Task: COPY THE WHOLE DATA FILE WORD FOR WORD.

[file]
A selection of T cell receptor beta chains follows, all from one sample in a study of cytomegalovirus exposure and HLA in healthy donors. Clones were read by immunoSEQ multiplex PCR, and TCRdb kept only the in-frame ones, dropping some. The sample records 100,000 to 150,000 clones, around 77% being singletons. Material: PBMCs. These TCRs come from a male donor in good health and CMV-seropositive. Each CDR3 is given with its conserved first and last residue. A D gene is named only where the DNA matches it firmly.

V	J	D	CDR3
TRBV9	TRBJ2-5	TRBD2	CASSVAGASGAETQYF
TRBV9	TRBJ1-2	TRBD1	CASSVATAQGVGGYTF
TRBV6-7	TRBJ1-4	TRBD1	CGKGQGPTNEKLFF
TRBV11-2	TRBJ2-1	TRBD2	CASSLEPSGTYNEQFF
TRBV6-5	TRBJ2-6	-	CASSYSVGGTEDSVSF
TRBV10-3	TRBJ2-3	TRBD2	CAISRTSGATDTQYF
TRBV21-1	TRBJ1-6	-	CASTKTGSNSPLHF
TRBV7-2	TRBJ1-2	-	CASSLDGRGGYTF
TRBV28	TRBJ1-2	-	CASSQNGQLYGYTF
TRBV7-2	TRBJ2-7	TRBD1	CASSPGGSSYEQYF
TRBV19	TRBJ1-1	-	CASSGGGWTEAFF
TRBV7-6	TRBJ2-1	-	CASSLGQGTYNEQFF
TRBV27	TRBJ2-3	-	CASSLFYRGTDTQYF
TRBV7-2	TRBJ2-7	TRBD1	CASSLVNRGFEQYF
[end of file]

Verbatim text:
A selection of T cell receptor beta chains follows, all from one sample in a study of cytomegalovirus exposure and HLA in healthy donors. Clones were read by immunoSEQ multiplex PCR, and TCRdb kept only the in-frame ones, dropping some. The sample records 100,000 to 150,000 clones, around 77% being singletons. Material: PBMCs. These TCRs come from a male donor in good health and CMV-seropositive. Each CDR3 is given with its conserved first and last residue. A D gene is named only where the DNA matches it firmly.

V	J	D	CDR3
TRBV9	TRBJ2-5	TRBD2	CASSVAGASGAETQYF
TRBV9	TRBJ1-2	TRBD1	CASSVATAQGVGGYTF
TRBV6-7	TRBJ1-4	TRBD1	CGKGQGPTNEKLFF
TRBV11-2	TRBJ2-1	TRBD2	CASSLEPSGTYNEQFF
TRBV6-5	TRBJ2-6	-	CASSYSVGGTEDSVSF
TRBV10-3	TRBJ2-3	TRBD2	CAISRTSGATDTQYF
TRBV21-1	TRBJ1-6	-	CASTKTGSNSPLHF
TRBV7-2	TRBJ1-2	-	CASSLDGRGGYTF
TRBV28	TRBJ1-2	-	CASSQNGQLYGYTF
TRBV7-2	TRBJ2-7	TRBD1	CASSPGGSSYEQYF
TRBV19	TRBJ1-1	-	CASSGGGWTEAFF
TRBV7-6	TRBJ2-1	-	CASSLGQGTYNEQFF
TRBV27	TRBJ2-3	-	CASSLFYRGTDTQYF
TRBV7-2	TRBJ2-7	TRBD1	CASSLVNRGFEQYF